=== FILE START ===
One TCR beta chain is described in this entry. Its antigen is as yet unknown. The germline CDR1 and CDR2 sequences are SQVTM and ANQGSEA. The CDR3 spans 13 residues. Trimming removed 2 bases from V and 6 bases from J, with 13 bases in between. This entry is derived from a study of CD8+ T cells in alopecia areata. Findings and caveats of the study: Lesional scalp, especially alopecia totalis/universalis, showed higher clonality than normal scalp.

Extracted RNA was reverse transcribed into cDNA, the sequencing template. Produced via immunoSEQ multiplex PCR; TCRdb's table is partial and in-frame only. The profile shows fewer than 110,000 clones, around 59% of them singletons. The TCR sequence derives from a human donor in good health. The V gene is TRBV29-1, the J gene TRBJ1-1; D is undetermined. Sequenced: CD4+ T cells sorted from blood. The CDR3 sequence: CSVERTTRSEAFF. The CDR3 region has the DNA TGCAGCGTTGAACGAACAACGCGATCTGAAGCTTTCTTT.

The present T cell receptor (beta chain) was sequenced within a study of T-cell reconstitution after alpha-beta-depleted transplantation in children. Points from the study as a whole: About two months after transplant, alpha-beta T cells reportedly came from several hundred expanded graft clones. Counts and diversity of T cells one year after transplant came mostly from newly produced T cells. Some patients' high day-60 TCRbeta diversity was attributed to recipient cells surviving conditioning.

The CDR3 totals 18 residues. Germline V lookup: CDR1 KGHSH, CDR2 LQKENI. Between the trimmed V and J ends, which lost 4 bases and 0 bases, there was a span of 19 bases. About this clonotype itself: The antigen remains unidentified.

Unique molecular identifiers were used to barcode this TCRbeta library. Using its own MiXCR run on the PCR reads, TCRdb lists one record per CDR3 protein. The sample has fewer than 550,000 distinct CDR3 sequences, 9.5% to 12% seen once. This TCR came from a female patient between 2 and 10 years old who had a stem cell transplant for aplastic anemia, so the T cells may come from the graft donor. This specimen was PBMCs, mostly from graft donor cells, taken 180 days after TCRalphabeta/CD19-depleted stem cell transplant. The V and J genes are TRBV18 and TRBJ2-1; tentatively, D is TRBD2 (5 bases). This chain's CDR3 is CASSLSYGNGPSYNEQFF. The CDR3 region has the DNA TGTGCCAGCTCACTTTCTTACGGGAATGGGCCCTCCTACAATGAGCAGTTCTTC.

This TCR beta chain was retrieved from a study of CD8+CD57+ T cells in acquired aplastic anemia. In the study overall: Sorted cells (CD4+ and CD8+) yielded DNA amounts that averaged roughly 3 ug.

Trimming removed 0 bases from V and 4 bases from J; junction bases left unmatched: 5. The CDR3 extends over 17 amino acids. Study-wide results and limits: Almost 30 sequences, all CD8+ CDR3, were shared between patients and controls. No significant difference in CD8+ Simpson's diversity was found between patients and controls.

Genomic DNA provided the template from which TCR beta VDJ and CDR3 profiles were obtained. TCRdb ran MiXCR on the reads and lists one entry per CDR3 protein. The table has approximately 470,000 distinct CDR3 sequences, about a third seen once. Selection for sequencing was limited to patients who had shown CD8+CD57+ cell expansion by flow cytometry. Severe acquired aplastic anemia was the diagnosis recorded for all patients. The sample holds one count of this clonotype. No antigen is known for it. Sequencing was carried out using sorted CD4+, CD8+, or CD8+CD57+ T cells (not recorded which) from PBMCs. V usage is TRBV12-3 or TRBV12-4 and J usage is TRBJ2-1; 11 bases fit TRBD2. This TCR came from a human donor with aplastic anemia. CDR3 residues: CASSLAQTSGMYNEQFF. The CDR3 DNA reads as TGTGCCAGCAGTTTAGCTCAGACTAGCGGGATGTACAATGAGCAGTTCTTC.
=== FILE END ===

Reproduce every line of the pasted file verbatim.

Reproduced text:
One TCR beta chain is described in this entry. Its antigen is as yet unknown. The germline CDR1 and CDR2 sequences are SQVTM and ANQGSEA. The CDR3 spans 13 residues. Trimming removed 2 bases from V and 6 bases from J, with 13 bases in between. This entry is derived from a study of CD8+ T cells in alopecia areata. Findings and caveats of the study: Lesional scalp, especially alopecia totalis/universalis, showed higher clonality than normal scalp.

Extracted RNA was reverse transcribed into cDNA, the sequencing template. Produced via immunoSEQ multiplex PCR; TCRdb's table is partial and in-frame only. The profile shows fewer than 110,000 clones, around 59% of them singletons. The TCR sequence derives from a human donor in good health. The V gene is TRBV29-1, the J gene TRBJ1-1; D is undetermined. Sequenced: CD4+ T cells sorted from blood. The CDR3 sequence: CSVERTTRSEAFF. The CDR3 region has the DNA TGCAGCGTTGAACGAACAACGCGATCTGAAGCTTTCTTT.

The present T cell receptor (beta chain) was sequenced within a study of T-cell reconstitution after alpha-beta-depleted transplantation in children. Points from the study as a whole: About two months after transplant, alpha-beta T cells reportedly came from several hundred expanded graft clones. Counts and diversity of T cells one year after transplant came mostly from newly produced T cells. Some patients' high day-60 TCRbeta diversity was attributed to recipient cells surviving conditioning.

The CDR3 totals 18 residues. Germline V lookup: CDR1 KGHSH, CDR2 LQKENI. Between the trimmed V and J ends, which lost 4 bases and 0 bases, there was a span of 19 bases. About this clonotype itself: The antigen remains unidentified.

Unique molecular identifiers were used to barcode this TCRbeta library. Using its own MiXCR run on the PCR reads, TCRdb lists one record per CDR3 protein. The sample has fewer than 550,000 distinct CDR3 sequences, 9.5% to 12% seen once. This TCR came from a female patient between 2 and 10 years old who had a stem cell transplant for aplastic anemia, so the T cells may come from the graft donor. This specimen was PBMCs, mostly from graft donor cells, taken 180 days after TCRalphabeta/CD19-depleted stem cell transplant. The V and J genes are TRBV18 and TRBJ2-1; tentatively, D is TRBD2 (5 bases). This chain's CDR3 is CASSLSYGNGPSYNEQFF. The CDR3 region has the DNA TGTGCCAGCTCACTTTCTTACGGGAATGGGCCCTCCTACAATGAGCAGTTCTTC.

This TCR beta chain was retrieved from a study of CD8+CD57+ T cells in acquired aplastic anemia. In the study overall: Sorted cells (CD4+ and CD8+) yielded DNA amounts that averaged roughly 3 ug.

Trimming removed 0 bases from V and 4 bases from J; junction bases left unmatched: 5. The CDR3 extends over 17 amino acids. Study-wide results and limits: Almost 30 sequences, all CD8+ CDR3, were shared between patients and controls. No significant difference in CD8+ Simpson's diversity was found between patients and controls.

Genomic DNA provided the template from which TCR beta VDJ and CDR3 profiles were obtained. TCRdb ran MiXCR on the reads and lists one entry per CDR3 protein. The table has approximately 470,000 distinct CDR3 sequences, about a third seen once. Selection for sequencing was limited to patients who had shown CD8+CD57+ cell expansion by flow cytometry. Severe acquired aplastic anemia was the diagnosis recorded for all patients. The sample holds one count of this clonotype. No antigen is known for it. Sequencing was carried out using sorted CD4+, CD8+, or CD8+CD57+ T cells (not recorded which) from PBMCs. V usage is TRBV12-3 or TRBV12-4 and J usage is TRBJ2-1; 11 bases fit TRBD2. This TCR came from a human donor with aplastic anemia. CDR3 residues: CASSLAQTSGMYNEQFF. The CDR3 DNA reads as TGTGCCAGCAGTTTAGCTCAGACTAGCGGGATGTACAATGAGCAGTTCTTC.